While there’s no hard evidence for this theory yet, there’s some circumstantial support: Two months ago, researchers from leading universities in Australia, Austria, Spain and the US published a paper in the journal Environmental Chemistry Letters pointing out that the SARS -CoV-2 virus has “several idiosyncratic features” that make it “remarkably well adapted to humans” from the outset, while poorly adapted to bats, where it was supposed to come from.
They speculated that these changes could have been brought about by someone doing gain-of-function research in a lab.
Another article (titled: ‘The Evidence Suggesting That This Is Not a Naturally-Developed Virus’), written by scientists from the UK and Denmark, but which has not yet been published, also claims that this virus has ‘puzzle-like features’ is so contagious.
I saw an early version of this article and it contains studies conducted by Wuhan researchers showing that they were doing job gain research.
This includes one conducted in 2015, by a US-Chinese team, that used bat viruses to create a mouse virus that could bind to and grow on human cells.
The more reasonable proponents of the lab-leak theory suggest instead that it could have been produced by gain-of-function research conducted in a Chinese lab, followed by accidental release, something that has happened all too often from like this. – called ‘biosecure’ labs all over the world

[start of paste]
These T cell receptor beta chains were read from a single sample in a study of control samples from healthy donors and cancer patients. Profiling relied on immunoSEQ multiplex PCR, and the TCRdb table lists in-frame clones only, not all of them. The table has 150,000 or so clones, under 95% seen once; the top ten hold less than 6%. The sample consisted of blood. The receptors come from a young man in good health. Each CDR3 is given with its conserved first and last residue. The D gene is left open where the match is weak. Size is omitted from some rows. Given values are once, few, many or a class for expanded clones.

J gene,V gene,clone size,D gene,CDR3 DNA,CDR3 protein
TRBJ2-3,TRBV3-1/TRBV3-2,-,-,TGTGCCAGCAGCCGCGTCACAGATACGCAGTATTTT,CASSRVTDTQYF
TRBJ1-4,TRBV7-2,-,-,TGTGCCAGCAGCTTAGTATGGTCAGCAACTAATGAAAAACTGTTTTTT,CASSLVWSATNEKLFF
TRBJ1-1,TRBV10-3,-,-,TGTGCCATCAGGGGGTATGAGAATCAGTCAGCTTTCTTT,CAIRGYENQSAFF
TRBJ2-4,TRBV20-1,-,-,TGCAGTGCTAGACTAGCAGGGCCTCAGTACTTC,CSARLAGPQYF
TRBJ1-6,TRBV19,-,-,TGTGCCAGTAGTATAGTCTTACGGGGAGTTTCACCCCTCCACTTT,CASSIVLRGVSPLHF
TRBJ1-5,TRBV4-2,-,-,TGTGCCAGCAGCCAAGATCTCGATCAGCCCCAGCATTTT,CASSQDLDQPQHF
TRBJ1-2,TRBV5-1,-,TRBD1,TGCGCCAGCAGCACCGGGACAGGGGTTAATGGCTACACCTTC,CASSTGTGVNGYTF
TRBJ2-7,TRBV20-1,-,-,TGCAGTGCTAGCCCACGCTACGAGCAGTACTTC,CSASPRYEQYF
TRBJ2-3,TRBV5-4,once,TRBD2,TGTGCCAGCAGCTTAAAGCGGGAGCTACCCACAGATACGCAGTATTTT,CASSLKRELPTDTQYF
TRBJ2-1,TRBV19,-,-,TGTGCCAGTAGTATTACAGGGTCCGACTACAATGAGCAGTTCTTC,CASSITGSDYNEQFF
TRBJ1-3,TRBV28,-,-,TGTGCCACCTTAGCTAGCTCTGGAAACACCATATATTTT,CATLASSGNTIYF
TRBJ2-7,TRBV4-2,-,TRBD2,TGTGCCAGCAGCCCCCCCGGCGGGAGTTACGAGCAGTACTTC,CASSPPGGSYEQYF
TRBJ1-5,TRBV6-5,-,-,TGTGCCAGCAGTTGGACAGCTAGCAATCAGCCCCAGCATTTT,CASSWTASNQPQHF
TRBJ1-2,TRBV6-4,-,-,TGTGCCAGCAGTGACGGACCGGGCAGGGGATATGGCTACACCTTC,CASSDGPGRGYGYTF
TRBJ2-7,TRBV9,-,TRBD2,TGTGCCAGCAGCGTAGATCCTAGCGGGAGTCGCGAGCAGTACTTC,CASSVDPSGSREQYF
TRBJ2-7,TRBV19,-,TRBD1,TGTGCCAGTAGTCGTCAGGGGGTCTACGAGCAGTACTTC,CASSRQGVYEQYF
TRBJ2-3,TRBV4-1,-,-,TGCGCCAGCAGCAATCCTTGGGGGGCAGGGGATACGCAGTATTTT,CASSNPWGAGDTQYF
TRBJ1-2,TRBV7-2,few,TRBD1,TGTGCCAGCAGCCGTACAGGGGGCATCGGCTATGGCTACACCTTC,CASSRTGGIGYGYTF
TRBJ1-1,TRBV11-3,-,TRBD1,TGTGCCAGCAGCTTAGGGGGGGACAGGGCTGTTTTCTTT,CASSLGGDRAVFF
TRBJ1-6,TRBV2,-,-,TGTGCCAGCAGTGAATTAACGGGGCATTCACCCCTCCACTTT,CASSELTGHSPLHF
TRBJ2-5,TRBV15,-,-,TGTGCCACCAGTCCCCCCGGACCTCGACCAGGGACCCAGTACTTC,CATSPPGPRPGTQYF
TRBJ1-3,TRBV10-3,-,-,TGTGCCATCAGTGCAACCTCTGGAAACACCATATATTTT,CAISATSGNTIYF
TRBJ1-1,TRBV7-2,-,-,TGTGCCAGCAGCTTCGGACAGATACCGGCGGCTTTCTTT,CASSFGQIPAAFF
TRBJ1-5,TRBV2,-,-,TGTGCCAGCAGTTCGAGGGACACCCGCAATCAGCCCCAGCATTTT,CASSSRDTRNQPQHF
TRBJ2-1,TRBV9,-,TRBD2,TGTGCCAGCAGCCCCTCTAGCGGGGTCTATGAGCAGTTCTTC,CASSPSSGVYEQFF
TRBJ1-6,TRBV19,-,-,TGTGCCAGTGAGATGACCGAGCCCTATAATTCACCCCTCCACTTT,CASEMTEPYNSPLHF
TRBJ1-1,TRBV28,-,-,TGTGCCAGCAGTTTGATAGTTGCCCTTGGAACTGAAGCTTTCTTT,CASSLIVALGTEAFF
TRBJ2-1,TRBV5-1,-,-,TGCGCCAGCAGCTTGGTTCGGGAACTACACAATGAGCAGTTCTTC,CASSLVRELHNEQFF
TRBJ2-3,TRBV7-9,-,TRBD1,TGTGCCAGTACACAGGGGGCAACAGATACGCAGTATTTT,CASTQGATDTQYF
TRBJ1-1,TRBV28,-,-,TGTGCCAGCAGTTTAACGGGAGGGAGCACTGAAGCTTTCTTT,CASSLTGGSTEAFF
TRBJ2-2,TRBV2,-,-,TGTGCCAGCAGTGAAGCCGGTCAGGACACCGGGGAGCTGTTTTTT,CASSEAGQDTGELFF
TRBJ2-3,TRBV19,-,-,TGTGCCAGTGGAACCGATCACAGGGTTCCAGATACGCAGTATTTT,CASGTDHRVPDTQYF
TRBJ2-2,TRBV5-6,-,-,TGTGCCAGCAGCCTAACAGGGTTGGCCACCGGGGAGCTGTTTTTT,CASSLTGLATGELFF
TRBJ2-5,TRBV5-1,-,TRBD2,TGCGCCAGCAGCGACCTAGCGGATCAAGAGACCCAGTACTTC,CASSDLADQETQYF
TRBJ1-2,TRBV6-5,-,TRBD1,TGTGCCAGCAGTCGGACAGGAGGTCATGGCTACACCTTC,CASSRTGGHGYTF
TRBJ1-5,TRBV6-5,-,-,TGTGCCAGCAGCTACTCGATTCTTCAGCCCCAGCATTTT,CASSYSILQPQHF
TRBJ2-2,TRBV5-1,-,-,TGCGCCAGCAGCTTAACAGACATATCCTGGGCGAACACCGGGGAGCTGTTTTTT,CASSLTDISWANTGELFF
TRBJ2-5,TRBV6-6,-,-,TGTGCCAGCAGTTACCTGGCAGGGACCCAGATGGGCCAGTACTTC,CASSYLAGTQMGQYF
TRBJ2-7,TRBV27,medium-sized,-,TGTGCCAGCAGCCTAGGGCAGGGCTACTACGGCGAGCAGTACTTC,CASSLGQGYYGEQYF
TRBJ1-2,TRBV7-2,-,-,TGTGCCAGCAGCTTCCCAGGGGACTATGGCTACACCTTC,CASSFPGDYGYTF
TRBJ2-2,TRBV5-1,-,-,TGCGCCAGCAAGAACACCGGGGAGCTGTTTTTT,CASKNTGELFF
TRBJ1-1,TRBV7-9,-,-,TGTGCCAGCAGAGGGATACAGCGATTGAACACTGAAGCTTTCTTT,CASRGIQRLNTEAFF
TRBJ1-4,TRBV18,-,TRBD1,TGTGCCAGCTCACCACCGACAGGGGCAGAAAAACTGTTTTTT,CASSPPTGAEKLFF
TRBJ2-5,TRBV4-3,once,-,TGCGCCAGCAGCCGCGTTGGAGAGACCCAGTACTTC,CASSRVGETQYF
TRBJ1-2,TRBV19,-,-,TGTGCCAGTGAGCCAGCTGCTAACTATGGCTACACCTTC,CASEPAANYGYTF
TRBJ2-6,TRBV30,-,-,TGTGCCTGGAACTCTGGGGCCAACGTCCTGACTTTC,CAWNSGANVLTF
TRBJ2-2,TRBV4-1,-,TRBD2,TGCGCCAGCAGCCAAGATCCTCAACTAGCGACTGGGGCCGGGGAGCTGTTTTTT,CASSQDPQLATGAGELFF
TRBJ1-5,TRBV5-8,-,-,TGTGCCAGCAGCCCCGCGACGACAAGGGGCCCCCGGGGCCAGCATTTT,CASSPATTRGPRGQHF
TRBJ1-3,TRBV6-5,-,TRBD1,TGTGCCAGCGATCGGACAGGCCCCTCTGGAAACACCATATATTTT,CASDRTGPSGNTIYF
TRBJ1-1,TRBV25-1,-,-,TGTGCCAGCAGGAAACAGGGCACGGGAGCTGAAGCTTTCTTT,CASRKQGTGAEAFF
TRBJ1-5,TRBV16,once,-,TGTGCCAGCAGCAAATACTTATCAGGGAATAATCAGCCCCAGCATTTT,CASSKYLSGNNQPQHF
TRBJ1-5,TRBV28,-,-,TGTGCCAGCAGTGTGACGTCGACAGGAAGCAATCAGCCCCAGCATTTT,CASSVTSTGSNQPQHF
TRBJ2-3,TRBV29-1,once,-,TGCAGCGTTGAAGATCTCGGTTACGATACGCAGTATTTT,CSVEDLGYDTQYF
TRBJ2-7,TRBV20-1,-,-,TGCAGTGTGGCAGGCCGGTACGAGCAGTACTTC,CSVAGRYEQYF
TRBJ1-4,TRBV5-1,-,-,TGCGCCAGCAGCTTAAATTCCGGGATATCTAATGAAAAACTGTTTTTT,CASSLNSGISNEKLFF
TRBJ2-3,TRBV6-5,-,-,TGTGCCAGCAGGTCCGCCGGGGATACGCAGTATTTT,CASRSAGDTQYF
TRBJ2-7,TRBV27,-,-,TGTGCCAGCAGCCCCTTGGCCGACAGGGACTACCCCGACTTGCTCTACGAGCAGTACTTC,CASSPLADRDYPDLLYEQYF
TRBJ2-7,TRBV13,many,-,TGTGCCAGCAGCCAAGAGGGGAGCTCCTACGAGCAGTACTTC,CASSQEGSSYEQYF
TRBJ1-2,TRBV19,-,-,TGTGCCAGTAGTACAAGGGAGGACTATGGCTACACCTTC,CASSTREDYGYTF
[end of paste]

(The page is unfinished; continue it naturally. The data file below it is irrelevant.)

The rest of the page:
So the technology to turn a harmless bat virus into something more dangerous certainly exists, but could it have led to SARS-CoV-2? Professor Robin Shattock, a leading vaccine researcher from Imperial College London, is skeptical.
He thinks that a theory of natural origin is much more likely and that proponents of ‘lab leak’ underestimate the power of natural selection.
“The theoretical possibility that this could have been generated in a lab doesn’t make this a likely scenario,” he told me. I usually agree; a man-made pandemic still sounds suspiciously like something out of a science fiction movie.
On the other hand, there is evidence that something like this has happened before – not on the current scale, although more than 700,000 people died and hundreds of millions were infected worldwide. I was one of the victims.
That pandemic, now widely believed to be man-made, was dubbed “Russian flu” as the first cases were reported in Russia.
It swept the world in 1977 – when I was a student at Oxford University and, like many of my contemporaries, I contracted a relatively mild flu-like illness.
I’m sure it was Russian flu because a few years ago I had my blood tested for a documentary about flu pandemics – when my antibodies were compared against a massive database of pandemics from the past 70 years, it showed that I was exposed to many of those pandemics, including the 1977 Russian flu.